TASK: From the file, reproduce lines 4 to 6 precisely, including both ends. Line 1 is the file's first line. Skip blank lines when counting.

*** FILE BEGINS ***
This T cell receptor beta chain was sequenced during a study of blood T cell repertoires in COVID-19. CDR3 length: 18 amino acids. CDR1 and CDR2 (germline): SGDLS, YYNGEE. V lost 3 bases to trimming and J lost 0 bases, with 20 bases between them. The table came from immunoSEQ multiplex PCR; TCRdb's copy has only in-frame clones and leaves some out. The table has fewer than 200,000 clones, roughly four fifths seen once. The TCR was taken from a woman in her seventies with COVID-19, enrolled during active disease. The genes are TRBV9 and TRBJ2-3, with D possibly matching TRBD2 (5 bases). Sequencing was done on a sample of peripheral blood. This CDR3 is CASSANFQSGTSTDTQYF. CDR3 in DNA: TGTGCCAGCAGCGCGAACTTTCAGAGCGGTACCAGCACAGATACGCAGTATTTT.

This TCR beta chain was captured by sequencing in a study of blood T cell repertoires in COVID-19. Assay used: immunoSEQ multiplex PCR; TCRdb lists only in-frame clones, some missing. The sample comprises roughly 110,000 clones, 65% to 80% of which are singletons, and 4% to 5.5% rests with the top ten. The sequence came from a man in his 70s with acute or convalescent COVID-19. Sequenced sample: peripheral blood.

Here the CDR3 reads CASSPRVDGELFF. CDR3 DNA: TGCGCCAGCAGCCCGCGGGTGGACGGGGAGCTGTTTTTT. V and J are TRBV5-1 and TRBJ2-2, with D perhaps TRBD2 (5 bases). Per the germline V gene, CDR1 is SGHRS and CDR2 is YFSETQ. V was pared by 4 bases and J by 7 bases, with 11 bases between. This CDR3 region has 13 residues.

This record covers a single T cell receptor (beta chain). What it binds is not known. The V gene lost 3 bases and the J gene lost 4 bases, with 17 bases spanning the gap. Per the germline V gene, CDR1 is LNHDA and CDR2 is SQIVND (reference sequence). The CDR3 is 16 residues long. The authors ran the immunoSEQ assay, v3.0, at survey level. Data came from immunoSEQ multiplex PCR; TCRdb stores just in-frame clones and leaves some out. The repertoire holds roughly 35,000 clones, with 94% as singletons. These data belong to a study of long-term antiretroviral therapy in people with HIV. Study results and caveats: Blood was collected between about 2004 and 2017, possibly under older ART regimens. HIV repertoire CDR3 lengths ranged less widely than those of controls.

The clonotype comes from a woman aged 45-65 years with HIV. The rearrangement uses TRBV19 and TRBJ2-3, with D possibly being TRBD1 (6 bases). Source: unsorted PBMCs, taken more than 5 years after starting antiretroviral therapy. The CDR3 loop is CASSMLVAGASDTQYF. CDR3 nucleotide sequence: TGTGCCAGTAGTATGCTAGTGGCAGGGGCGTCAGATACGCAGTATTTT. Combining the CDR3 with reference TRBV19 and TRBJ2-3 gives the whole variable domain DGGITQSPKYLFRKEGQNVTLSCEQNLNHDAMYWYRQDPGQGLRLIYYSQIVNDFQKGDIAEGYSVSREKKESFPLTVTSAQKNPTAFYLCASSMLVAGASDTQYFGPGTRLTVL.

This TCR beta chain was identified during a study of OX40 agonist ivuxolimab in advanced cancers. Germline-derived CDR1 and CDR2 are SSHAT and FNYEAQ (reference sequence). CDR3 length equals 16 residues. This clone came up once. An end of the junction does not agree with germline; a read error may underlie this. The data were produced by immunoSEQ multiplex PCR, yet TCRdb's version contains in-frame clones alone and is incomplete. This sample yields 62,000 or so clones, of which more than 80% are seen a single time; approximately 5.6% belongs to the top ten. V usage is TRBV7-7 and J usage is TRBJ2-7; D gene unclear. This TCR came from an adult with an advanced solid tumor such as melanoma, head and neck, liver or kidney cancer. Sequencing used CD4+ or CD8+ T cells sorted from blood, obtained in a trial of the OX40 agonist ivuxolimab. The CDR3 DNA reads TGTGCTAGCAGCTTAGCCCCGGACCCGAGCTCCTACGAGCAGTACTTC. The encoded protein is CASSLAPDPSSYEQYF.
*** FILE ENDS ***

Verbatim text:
This record covers a single T cell receptor (beta chain). What it binds is not known. The V gene lost 3 bases and the J gene lost 4 bases, with 17 bases spanning the gap. Per the germline V gene, CDR1 is LNHDA and CDR2 is SQIVND (reference sequence). The CDR3 is 16 residues long. The authors ran the immunoSEQ assay, v3.0, at survey level. Data came from immunoSEQ multiplex PCR; TCRdb stores just in-frame clones and leaves some out. The repertoire holds roughly 35,000 clones, with 94% as singletons. These data belong to a study of long-term antiretroviral therapy in people with HIV. Study results and caveats: Blood was collected between about 2004 and 2017, possibly under older ART regimens. HIV repertoire CDR3 lengths ranged less widely than those of controls.

The clonotype comes from a woman aged 45-65 years with HIV. The rearrangement uses TRBV19 and TRBJ2-3, with D possibly being TRBD1 (6 bases). Source: unsorted PBMCs, taken more than 5 years after starting antiretroviral therapy. The CDR3 loop is CASSMLVAGASDTQYF. CDR3 nucleotide sequence: TGTGCCAGTAGTATGCTAGTGGCAGGGGCGTCAGATACGCAGTATTTT. Combining the CDR3 with reference TRBV19 and TRBJ2-3 gives the whole variable domain DGGITQSPKYLFRKEGQNVTLSCEQNLNHDAMYWYRQDPGQGLRLIYYSQIVNDFQKGDIAEGYSVSREKKESFPLTVTSAQKNPTAFYLCASSMLVAGASDTQYFGPGTRLTVL.

This TCR beta chain was identified during a study of OX40 agonist ivuxolimab in advanced cancers. Germline-derived CDR1 and CDR2 are SSHAT and FNYEAQ (reference sequence). CDR3 length equals 16 residues. This clone came up once. An end of the junction does not agree with germline; a read error may underlie this. The data were produced by immunoSEQ multiplex PCR, yet TCRdb's version contains in-frame clones alone and is incomplete. This sample yields 62,000 or so clones, of which more than 80% are seen a single time; approximately 5.6% belongs to the top ten. V usage is TRBV7-7 and J usage is TRBJ2-7; D gene unclear. This TCR came from an adult with an advanced solid tumor such as melanoma, head and neck, liver or kidney cancer. Sequencing used CD4+ or CD8+ T cells sorted from blood, obtained in a trial of the OX40 agonist ivuxolimab. The CDR3 DNA reads TGTGCTAGCAGCTTAGCCCCGGACCCGAGCTCCTACGAGCAGTACTTC. The encoded protein is CASSLAPDPSSYEQYF.